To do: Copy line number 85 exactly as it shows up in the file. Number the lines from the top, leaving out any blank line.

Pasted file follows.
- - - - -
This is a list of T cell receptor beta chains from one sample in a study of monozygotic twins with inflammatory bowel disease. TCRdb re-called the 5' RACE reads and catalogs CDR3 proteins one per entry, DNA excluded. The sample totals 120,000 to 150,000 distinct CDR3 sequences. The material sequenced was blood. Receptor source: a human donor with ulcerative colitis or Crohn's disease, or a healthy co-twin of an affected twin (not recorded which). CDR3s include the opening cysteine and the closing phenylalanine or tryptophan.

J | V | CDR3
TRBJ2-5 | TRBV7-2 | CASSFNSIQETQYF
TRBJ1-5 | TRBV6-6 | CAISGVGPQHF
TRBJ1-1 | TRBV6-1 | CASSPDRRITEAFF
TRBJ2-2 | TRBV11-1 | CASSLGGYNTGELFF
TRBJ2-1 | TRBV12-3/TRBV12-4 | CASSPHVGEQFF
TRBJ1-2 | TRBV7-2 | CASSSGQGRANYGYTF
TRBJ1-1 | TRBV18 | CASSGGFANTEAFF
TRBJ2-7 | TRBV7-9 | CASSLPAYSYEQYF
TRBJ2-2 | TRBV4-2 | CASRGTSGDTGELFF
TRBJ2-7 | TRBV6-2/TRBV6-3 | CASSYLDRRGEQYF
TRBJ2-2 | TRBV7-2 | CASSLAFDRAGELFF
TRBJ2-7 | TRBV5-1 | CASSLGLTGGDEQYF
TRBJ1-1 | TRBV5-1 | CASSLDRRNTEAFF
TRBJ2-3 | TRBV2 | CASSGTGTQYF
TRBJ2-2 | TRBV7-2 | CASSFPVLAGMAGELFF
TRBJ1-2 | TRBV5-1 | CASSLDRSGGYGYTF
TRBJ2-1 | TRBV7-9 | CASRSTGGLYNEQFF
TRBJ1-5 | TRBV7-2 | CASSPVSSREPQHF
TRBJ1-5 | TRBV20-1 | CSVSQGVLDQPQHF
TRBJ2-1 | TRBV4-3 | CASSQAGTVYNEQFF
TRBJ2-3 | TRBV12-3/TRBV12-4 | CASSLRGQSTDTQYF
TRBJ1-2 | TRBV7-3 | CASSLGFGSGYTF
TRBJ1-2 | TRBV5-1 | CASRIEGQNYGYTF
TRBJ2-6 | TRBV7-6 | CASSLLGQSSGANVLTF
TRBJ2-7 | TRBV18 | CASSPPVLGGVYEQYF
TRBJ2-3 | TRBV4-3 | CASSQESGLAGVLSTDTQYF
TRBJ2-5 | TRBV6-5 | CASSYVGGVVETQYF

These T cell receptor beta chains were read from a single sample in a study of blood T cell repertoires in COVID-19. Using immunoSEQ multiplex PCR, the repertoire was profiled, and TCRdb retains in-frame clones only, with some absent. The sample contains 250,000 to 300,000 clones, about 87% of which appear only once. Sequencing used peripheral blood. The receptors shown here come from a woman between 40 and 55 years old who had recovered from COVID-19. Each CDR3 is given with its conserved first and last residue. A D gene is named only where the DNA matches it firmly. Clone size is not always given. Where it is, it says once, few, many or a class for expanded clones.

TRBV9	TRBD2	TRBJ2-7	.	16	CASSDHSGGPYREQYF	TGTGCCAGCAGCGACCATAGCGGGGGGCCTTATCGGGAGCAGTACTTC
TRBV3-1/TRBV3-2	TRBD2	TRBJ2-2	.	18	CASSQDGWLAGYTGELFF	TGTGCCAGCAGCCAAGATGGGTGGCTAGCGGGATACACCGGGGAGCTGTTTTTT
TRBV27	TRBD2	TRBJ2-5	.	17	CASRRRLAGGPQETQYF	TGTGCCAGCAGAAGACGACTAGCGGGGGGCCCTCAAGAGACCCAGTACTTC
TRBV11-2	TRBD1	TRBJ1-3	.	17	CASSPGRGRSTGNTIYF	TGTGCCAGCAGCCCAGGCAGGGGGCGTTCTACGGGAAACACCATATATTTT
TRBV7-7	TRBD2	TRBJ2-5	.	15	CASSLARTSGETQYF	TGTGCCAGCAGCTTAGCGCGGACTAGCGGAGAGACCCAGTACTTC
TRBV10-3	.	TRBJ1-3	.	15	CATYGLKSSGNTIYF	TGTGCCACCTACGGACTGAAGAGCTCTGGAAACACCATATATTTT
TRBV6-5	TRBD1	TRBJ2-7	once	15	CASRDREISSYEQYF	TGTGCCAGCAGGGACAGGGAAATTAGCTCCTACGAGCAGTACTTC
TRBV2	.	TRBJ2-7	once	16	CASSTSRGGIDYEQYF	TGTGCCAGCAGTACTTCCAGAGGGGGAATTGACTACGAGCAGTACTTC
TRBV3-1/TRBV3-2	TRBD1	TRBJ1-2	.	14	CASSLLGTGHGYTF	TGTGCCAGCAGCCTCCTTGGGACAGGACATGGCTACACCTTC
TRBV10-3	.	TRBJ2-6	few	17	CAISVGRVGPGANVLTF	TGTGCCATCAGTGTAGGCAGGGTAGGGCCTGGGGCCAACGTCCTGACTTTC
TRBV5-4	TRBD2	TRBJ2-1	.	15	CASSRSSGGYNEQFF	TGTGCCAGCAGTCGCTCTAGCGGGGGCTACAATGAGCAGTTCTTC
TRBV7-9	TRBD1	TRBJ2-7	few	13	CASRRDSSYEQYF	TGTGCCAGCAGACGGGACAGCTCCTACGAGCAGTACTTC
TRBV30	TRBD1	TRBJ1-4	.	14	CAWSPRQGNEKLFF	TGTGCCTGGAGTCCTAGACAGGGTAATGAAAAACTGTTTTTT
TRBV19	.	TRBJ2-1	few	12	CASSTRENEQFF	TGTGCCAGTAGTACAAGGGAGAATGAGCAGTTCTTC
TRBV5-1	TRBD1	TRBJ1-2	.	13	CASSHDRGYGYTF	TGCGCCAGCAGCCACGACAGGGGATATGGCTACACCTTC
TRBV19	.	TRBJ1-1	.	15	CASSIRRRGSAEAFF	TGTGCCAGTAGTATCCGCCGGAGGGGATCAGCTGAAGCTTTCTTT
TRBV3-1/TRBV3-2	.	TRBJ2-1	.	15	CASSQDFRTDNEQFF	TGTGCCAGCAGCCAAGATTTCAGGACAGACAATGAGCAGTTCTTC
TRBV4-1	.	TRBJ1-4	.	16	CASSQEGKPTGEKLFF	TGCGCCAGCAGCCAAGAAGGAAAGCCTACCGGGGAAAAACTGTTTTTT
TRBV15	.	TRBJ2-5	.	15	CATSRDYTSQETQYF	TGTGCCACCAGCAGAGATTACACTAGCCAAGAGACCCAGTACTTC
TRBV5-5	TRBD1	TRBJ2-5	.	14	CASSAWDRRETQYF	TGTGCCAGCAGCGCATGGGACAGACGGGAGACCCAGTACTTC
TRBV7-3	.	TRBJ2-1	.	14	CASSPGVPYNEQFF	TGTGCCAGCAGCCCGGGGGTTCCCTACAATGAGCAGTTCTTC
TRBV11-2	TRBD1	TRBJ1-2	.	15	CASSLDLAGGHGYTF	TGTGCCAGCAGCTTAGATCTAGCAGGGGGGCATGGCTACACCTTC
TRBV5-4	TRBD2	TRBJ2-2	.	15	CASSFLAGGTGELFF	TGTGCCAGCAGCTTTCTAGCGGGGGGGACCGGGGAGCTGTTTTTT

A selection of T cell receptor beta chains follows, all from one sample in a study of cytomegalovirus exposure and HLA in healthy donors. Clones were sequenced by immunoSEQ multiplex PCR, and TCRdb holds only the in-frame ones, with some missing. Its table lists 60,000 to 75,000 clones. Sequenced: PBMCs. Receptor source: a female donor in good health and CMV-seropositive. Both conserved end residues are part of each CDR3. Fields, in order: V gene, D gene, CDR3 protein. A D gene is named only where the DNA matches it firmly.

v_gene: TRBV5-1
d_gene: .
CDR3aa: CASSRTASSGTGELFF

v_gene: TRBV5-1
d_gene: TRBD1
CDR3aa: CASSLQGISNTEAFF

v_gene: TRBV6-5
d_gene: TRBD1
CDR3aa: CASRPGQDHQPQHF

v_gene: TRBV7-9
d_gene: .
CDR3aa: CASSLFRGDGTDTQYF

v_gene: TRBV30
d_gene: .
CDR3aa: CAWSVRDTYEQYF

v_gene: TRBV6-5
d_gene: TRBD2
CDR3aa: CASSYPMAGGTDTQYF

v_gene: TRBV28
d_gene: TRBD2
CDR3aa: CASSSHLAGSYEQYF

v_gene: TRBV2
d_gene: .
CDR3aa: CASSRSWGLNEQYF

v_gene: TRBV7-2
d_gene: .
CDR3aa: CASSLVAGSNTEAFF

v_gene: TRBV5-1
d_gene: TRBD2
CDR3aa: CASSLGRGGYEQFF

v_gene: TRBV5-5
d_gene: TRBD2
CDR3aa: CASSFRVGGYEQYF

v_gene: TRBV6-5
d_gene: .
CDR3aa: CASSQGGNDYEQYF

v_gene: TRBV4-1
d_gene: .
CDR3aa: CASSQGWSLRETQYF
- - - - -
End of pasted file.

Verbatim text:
v_gene: TRBV5-5